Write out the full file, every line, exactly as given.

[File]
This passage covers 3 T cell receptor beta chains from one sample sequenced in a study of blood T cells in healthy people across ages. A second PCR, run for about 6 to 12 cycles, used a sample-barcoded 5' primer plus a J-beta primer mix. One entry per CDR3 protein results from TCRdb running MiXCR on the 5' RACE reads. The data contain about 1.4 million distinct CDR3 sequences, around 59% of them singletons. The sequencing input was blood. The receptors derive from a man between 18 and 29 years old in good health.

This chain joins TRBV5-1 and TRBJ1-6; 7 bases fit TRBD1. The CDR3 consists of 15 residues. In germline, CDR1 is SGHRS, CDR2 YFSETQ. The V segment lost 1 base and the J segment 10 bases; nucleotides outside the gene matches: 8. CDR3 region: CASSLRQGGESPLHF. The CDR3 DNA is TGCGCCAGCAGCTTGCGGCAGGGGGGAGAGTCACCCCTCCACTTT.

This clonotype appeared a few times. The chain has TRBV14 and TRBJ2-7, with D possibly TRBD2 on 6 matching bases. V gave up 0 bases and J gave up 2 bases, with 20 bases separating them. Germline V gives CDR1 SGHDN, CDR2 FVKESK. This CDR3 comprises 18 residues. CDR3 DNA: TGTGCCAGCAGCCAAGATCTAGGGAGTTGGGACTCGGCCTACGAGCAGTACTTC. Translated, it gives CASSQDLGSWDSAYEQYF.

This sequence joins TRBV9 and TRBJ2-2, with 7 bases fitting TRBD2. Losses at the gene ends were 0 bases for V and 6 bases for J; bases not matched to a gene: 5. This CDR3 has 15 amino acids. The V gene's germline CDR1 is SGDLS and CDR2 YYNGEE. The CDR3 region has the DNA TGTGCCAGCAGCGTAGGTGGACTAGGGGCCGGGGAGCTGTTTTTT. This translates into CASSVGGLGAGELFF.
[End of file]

This passage covers 3 T cell receptor beta chains from one sample sequenced in a study of blood T cells in healthy people across ages. A second PCR, run for about 6 to 12 cycles, used a sample-barcoded 5' primer plus a J-beta primer mix. One entry per CDR3 protein results from TCRdb running MiXCR on the 5' RACE reads. The data contain about 1.4 million distinct CDR3 sequences, around 59% of them singletons. The sequencing input was blood. The receptors derive from a man between 18 and 29 years old in good health.

This chain joins TRBV5-1 and TRBJ1-6; 7 bases fit TRBD1. The CDR3 consists of 15 residues. In germline, CDR1 is SGHRS, CDR2 YFSETQ. The V segment lost 1 base and the J segment 10 bases; nucleotides outside the gene matches: 8. CDR3 region: CASSLRQGGESPLHF. The CDR3 DNA is TGCGCCAGCAGCTTGCGGCAGGGGGGAGAGTCACCCCTCCACTTT.

This clonotype appeared a few times. The chain has TRBV14 and TRBJ2-7, with D possibly TRBD2 on 6 matching bases. V gave up 0 bases and J gave up 2 bases, with 20 bases separating them. Germline V gives CDR1 SGHDN, CDR2 FVKESK. This CDR3 comprises 18 residues. CDR3 DNA: TGTGCCAGCAGCCAAGATCTAGGGAGTTGGGACTCGGCCTACGAGCAGTACTTC. Translated, it gives CASSQDLGSWDSAYEQYF.

This sequence joins TRBV9 and TRBJ2-2, with 7 bases fitting TRBD2. Losses at the gene ends were 0 bases for V and 6 bases for J; bases not matched to a gene: 5. This CDR3 has 15 amino acids. The V gene's germline CDR1 is SGDLS and CDR2 YYNGEE. The CDR3 region has the DNA TGTGCCAGCAGCGTAGGTGGACTAGGGGCCGGGGAGCTGTTTTTT. This translates into CASSVGGLGAGELFF.